Cybersecuritydownloading free software

Many people use the internet to search for free software to complete tasks such as document editing, changing screen savers, downloading fonts, and scanning for viruses. Yet, freeware is not a bargain when your employees are dealing with system crashes, bandwidth slowing, data breaches, malware attacks, and so forth. These free software installs can cost companies thousands of dollars in decreased employee productivity, lost data, identity theft clean-up, and lawsuits. Plus, efforts to get rid of unwanted settings usually fail without the help of an IT expert.

What should you watch out for when downloading free software?:

  • Fake download buttons: Most freeware sites, such as CNET Downloads and SourceForge, use display advertising to generate profits. Some of these ads have download buttons that look like part of the site but will take you to another site instead. When you hover your mouse over these ads, they will include “” Some ads may also include an AdChoices small triangular shape in the upper right-hand corner.
  • Options for partner software installations: Many free software sites will need you to use their installer to activate their program. Some sites will force or trick you into installing other software by already check-marking the option. They rely on people clicking the next button on the installation dialog box to do this.

What can happen if you downloaded malicious freeware?:

  • Browser hijacking: The software will change the computer settings and install a random-looking search engine, such as Conduit Search, MyStart.IncrediBar Search, and
  • Suspicious pop-up advertisements: You or your employee will notice a dramatic increase in pop-up ads, particularly for dating and porn sites. These pop-ups interfere with viewing internet content and can steal your personal information.
  • Extra toolbars: A strange toolbar will suddenly appear on your browser and cover parts of the website’s page that you want to see. When you or your employees try to remove the rogue toolbar, it keeps coming back.
  • Redirects to undesirable websites: When searching on a browser and clicking on a link, you will redirect to an unwanted website each time.

How can you protect your workspace from malicious freeware?:

  • Use comprehensive endpoint protection: Symantec Endpoint Protection will not only remove viruses and malware, but it will also help your employees identify unsafe websites. Your IT department should run scans on your employee workstations regularly.
  • Use adblocking software: AdBlocker Plus will block banner, pop-up, and video ads from intruding on your internet browsing activities.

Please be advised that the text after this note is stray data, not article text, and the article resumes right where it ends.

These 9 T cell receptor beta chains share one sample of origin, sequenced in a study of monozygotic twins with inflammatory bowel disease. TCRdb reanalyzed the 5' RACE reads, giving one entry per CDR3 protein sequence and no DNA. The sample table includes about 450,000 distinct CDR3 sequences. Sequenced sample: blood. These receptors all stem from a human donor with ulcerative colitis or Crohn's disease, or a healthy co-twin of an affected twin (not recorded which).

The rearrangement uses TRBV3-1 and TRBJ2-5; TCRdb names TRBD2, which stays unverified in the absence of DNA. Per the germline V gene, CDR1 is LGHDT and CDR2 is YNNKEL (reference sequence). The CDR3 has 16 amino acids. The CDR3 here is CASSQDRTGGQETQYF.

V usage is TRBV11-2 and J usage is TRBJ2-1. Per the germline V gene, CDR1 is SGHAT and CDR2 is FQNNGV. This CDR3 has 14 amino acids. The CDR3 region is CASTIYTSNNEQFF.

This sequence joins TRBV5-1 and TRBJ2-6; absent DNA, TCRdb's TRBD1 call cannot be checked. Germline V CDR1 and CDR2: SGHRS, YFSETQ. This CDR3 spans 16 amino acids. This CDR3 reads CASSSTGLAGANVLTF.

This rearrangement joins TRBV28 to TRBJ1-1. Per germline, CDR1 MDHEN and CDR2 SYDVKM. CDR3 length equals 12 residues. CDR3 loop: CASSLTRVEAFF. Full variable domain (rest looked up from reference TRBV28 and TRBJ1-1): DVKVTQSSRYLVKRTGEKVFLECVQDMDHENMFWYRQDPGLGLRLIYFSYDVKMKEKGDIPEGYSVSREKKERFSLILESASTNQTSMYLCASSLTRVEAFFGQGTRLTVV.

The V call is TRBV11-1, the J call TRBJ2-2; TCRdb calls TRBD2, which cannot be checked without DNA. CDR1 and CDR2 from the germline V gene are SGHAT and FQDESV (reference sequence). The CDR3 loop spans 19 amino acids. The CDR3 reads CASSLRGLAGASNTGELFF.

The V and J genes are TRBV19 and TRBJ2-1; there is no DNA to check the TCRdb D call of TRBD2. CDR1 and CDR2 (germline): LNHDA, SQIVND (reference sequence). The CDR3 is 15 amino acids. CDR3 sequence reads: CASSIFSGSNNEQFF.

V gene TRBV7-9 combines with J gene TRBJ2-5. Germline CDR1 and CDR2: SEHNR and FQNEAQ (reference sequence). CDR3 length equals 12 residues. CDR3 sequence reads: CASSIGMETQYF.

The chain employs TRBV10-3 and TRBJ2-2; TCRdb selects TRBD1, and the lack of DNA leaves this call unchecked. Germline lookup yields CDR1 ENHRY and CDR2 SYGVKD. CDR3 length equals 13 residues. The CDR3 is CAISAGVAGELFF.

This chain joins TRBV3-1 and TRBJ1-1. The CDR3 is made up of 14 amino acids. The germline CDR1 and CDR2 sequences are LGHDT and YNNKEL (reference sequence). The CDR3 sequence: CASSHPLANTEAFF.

• Create a restore point on your computer: Windows System Restore will allow you to roll back your computer to a time before problems occurred. While the function will remove the program and system files installed after this point, it will not affect your documents and photos.
  • Research software before downloading: If you found free software on a site, such as CNET Downloads, which meets your requirements, look up review sites and message boards to see if it does what it claims. If others are bashing the software as containing malware, avoid it.
  • Run data backups regularly: We recommend doing backups of your business workstations onsite and offsite. Veeam Backup & Replication can archive your information to an onsite device and offsite to a cloud storage provider, such as Windows or Amazon. That way, if malware does take over your computer, your critical business data will still be intact.
  • Only download from trusted sites: Ideally, you will want to download your free software straight from the vendor, such as Microsoft and Adobe. If the website looks like amateurs created it in their basement, steer clear. Do the same if you are in the US and the website is redirecting to a .ru or .pl site. Even more so for torrent and peer-to-peer sites, such as BitTorrent and FileHippo.
  • Look before clicking: Do not be in a big rush to get through the installation. When installing software, view which options have a checkmark before pushing the next button. Also, remove checkmarks for any extra partner toolbars and software.
  • Consider well-known cloud-based applications instead: Many productivity applications, such as Microsoft 365, Evernote, Dropbox, and Freshbooks, allows you to enter your information into your browser-based account. Our blogs, Cloud Applications for Businesses and Mobile Applications for Business Usage, can give you some ideas. Even a small monthly payment for a well-known program is a better value for your business than taking your chances with a free application.

SwiftTech Solutions, a managed it services provider, can analyze your business’s IT systems, help you choose productivity software, and set up a network security plan. If any programs infected your business workstations, SwiftTech can help your business remove malware and retrieve your business data. You can call 877-794-3811 or email for a free consultation.

Pirillo, C. Is it really safe to download software? (2009, April 22). Retrieved from:
Wasserman, E. Why Free Software Downloads Aren’t Always Safe. Retrieved from:
Defending The Net. I downloaded a free screensaver, now my computer is acting up! Why did this happen? Retrieved from:
IDC. The Dangerous World of Counterfeit and Pirated Software. (2013). Retrieved from:
Pytlovany, B. The Dangers of Downloading Free Software. (2012, October 21). Retrieved from:
NetSafe. Download dangers: what is safe to download online? Retrieved from:
Whitley, C. Risks to Watch For When Downloading & Installing Free Software. (2011, December 2). Retrieved from: